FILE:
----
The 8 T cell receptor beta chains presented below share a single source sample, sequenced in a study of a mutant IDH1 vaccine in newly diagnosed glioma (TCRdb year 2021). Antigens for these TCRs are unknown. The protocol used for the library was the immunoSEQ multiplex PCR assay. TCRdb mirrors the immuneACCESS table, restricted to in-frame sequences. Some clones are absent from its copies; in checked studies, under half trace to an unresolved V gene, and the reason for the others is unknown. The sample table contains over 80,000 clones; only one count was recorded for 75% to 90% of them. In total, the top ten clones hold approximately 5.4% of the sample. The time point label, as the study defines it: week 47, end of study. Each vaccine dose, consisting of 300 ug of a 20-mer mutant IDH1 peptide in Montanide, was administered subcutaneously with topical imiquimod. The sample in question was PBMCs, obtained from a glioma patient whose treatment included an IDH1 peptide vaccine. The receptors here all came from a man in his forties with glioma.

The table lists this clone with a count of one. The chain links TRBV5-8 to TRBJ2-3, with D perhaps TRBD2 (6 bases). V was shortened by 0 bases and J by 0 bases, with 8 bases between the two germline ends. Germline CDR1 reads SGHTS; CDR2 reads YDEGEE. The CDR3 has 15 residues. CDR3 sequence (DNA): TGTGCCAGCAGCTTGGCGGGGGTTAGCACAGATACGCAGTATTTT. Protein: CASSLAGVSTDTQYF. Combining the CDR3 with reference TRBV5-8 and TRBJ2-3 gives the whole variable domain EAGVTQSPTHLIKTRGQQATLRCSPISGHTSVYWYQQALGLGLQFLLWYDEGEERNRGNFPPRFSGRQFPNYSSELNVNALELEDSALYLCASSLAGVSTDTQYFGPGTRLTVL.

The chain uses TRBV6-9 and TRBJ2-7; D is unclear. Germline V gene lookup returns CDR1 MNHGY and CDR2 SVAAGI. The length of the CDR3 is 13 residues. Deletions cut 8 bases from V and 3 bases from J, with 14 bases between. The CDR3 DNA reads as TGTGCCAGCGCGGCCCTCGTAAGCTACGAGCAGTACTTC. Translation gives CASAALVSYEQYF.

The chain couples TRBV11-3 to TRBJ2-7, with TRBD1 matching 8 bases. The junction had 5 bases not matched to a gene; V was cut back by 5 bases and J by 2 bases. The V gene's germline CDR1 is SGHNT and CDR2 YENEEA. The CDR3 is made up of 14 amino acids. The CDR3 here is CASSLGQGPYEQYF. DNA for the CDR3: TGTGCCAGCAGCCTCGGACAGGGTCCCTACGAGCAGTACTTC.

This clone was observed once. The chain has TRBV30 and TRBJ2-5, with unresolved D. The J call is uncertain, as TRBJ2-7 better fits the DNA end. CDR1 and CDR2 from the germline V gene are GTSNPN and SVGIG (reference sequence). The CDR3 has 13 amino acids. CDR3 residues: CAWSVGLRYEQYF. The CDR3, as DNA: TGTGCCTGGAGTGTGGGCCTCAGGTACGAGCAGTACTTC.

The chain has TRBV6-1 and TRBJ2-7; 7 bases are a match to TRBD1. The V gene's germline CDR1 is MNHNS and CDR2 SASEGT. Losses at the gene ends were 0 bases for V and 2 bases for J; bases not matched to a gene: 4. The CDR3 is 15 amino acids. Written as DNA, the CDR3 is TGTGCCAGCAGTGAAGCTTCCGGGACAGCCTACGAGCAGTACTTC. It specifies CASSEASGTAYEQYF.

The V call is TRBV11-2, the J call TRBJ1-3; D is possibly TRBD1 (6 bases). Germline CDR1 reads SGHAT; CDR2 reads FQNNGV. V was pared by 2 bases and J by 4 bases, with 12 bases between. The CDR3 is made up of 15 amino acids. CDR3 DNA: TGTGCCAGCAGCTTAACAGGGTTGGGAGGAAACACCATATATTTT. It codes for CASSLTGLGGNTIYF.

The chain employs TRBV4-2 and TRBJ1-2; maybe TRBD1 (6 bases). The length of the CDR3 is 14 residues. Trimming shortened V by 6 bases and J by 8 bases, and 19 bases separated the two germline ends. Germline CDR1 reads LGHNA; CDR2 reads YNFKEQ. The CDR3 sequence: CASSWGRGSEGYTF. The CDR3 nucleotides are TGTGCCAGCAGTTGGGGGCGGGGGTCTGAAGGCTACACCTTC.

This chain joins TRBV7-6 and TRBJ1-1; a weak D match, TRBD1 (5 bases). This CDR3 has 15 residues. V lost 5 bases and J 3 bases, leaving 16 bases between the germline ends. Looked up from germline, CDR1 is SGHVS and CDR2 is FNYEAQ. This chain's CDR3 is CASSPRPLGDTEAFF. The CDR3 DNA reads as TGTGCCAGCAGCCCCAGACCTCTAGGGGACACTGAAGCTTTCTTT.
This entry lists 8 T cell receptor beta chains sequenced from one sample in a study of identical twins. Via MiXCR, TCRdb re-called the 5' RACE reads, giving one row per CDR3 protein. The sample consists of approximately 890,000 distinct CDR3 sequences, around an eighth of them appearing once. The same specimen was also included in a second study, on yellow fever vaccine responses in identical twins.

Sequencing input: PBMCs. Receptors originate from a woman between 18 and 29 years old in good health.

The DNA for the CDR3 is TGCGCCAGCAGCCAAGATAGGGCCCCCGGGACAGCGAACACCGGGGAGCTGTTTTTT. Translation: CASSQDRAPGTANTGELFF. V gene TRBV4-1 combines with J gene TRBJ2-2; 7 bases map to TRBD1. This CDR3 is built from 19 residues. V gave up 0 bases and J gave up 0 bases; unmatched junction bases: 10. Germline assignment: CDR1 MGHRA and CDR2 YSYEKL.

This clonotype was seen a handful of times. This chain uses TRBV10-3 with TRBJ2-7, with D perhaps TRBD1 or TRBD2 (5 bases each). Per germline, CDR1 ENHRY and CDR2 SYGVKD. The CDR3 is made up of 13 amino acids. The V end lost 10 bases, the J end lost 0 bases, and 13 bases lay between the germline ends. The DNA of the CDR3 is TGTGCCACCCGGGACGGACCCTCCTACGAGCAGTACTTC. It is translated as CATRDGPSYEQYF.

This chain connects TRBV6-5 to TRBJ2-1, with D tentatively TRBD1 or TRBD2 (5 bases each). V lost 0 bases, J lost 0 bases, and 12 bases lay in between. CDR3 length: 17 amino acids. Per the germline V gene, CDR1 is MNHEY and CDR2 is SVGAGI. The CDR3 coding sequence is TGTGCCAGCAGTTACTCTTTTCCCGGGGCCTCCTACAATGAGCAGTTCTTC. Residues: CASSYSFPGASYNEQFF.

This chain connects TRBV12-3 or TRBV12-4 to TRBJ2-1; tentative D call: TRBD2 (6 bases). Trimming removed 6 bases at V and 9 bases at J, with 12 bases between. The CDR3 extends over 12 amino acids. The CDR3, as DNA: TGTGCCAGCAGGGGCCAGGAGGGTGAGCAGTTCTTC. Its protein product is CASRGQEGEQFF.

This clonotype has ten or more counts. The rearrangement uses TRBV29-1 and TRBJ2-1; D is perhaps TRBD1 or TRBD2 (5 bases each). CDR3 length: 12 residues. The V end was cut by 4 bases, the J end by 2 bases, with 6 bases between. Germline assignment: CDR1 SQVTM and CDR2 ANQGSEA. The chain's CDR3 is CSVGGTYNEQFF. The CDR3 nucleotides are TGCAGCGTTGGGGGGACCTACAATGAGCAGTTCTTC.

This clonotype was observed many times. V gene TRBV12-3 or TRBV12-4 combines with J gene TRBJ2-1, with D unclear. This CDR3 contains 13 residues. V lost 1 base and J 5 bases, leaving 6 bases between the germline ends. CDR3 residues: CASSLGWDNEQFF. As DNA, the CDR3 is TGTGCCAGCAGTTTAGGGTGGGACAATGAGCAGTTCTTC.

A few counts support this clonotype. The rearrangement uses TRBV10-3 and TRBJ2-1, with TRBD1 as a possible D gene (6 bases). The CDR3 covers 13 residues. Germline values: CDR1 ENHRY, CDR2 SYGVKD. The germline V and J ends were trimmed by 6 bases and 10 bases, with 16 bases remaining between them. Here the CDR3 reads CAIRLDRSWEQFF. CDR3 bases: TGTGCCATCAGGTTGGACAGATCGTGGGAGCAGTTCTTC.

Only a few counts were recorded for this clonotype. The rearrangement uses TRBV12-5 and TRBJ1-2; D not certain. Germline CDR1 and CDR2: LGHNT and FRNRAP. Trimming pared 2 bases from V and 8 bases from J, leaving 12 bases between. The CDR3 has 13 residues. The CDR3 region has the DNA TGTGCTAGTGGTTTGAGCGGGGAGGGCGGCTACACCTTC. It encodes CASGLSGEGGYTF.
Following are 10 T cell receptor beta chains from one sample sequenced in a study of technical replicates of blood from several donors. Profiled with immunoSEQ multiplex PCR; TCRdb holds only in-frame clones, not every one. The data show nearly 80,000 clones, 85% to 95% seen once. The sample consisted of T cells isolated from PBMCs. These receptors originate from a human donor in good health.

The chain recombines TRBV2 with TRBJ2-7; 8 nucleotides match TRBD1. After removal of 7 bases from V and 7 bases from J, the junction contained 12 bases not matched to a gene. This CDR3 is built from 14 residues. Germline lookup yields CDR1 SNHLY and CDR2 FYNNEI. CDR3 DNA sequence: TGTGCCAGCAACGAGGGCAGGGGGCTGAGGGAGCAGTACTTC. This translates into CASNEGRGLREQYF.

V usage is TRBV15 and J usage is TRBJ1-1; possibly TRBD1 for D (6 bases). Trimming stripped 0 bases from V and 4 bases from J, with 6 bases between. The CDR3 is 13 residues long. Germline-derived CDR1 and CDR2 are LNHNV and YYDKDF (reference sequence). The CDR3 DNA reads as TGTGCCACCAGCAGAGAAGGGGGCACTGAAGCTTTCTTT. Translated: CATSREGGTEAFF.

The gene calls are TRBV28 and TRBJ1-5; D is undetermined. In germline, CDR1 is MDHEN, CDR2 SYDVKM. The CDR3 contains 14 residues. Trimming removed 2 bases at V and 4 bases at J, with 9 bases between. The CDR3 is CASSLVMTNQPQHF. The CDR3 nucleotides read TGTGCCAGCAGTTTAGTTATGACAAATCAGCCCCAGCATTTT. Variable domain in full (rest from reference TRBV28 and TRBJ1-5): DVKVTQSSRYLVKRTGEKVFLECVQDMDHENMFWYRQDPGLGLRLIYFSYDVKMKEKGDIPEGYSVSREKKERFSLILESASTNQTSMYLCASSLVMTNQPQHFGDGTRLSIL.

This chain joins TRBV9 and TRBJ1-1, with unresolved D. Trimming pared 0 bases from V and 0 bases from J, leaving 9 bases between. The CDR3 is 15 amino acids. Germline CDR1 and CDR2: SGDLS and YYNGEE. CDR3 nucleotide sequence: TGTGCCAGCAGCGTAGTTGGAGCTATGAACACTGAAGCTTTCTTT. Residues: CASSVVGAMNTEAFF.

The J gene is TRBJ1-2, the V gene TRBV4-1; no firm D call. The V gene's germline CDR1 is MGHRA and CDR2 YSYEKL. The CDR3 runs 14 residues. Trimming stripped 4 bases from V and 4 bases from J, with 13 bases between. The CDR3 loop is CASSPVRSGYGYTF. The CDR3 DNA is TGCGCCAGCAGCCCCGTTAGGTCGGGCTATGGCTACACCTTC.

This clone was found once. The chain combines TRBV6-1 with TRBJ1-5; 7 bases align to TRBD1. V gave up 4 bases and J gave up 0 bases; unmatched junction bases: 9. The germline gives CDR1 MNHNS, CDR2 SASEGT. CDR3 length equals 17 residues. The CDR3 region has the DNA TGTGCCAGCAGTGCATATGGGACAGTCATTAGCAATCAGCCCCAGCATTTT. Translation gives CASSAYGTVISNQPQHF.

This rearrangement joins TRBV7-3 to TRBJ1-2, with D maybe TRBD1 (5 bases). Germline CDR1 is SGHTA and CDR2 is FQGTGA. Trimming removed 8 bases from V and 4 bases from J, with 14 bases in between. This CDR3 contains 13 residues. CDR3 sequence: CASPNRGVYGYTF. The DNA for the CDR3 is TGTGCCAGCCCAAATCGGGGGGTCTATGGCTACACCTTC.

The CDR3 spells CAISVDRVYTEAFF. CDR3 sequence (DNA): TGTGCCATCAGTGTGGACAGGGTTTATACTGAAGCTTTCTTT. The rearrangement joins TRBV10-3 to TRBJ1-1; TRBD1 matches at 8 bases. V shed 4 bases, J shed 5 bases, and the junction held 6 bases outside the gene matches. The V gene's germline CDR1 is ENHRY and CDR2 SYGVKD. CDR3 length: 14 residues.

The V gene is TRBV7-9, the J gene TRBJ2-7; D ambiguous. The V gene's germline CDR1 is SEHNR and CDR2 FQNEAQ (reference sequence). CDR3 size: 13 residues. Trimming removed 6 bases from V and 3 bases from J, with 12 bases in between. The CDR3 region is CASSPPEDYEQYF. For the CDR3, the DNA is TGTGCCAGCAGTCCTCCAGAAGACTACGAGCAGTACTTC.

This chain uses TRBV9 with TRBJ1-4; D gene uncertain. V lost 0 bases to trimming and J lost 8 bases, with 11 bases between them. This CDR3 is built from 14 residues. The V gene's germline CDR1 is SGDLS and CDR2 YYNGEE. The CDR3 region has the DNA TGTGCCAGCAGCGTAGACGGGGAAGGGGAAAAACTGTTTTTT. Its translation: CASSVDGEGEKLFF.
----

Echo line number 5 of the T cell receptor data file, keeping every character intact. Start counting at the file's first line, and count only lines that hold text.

This clone was observed once. The chain has TRBV30 and TRBJ2-5, with unresolved D. The J call is uncertain, as TRBJ2-7 better fits the DNA end. CDR1 and CDR2 from the germline V gene are GTSNPN and SVGIG (reference sequence). The CDR3 has 13 amino acids. CDR3 residues: CAWSVGLRYEQYF. The CDR3, as DNA: TGTGCCTGGAGTGTGGGCCTCAGGTACGAGCAGTACTTC.